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I’ve been attending and writing about Acquia Engage now for a few years so I mean it when I say that this year was something special. Maybe it was the new location in Austin, maybe it was the group of customers and partners that attended, but there was an energy you could feel. Not a crazy, eight cups of coffee type, but a cool and collected feel.
We set up shop at the Fairmont Austin, nestled right in the heart of the city, next to the river. For three days, attendees met and networked, visited our Innovation Stations to ask questions and see product demos, attended brilliant and inspiring presentations, and of course, ate a lot of good food.
Customer Experience Trends Report 2019
A global perspective from marketers and consumers on open source innovation and what makes or breaks customer experiences.
Day 1 kicked off with our Chief Marketing Officer Lynne Capozzi serving as our master of ceremonies. She set the tone for the whole show with the announcement of our Customer Experience Trends Report. This conference was not about Acquia; it was about our customers and our customers’ customers.
After, Capozzi brought up Acquia CEO Mike Sullivan to give a state of the union address about the company. Acquia has experienced record growth and momentum over the last year. Through the investment in new products, we’ve been modernizing our existing Acquia Platform to adapt to the ever changing market.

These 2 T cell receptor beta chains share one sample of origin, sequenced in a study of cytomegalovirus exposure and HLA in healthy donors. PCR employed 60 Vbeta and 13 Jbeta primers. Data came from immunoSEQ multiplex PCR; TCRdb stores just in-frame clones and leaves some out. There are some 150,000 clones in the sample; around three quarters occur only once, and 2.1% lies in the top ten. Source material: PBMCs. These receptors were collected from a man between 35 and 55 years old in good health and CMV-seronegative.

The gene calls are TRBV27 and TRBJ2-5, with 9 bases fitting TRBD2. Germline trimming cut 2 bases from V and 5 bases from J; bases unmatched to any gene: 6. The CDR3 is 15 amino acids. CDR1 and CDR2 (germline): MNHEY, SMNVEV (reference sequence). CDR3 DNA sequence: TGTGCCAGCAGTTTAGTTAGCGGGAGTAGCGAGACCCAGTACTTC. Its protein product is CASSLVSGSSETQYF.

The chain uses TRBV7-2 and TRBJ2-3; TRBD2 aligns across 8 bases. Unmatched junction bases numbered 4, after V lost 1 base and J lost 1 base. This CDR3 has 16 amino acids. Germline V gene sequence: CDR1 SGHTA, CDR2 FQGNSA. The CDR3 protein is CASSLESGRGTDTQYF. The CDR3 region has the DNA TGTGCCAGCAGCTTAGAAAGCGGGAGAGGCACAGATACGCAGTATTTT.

It’s not just Acquia; the whole space is changing. The Acquia Platform is not only used to power ambitious websites but many of non-web experiences like car dashboards, digital signage, kiosks on cruise ships and retail stores and so on. This investment will continue, not just for Acquia, but across all industries as well.
Next, Sullivan introduced Drupal founder and Acquia CTO Dries Buytaert to present Acquia’s very first Innovation Showcase. Born out of the former “Mother of All Demos,” the Innovation Showcase not only including product updates and demos – most notably this year, Acquia Lightning, Acquia Cloud, and Acquia Lift – but customers talking about their success with Acquia’s products.
First to take the stage was Erica Bizzari, digital marketing manager for Paychex. Paychex provides solutions for payroll, human resource, and benefits outsourcing for more than half a million small- to medium-sized businesses nationwide. For B2B business like Paychex, having a top-notch website is so important. But migrations, redesigns and platforms can take a toll on traffic and leads if not carefully planned and executed.
Migrating the website and upgrading to a new content management system (CMS) had to be carefully balanced with qualitative and quantitative data to ensure traffic – specifically organic traffic – and conversions did not decline.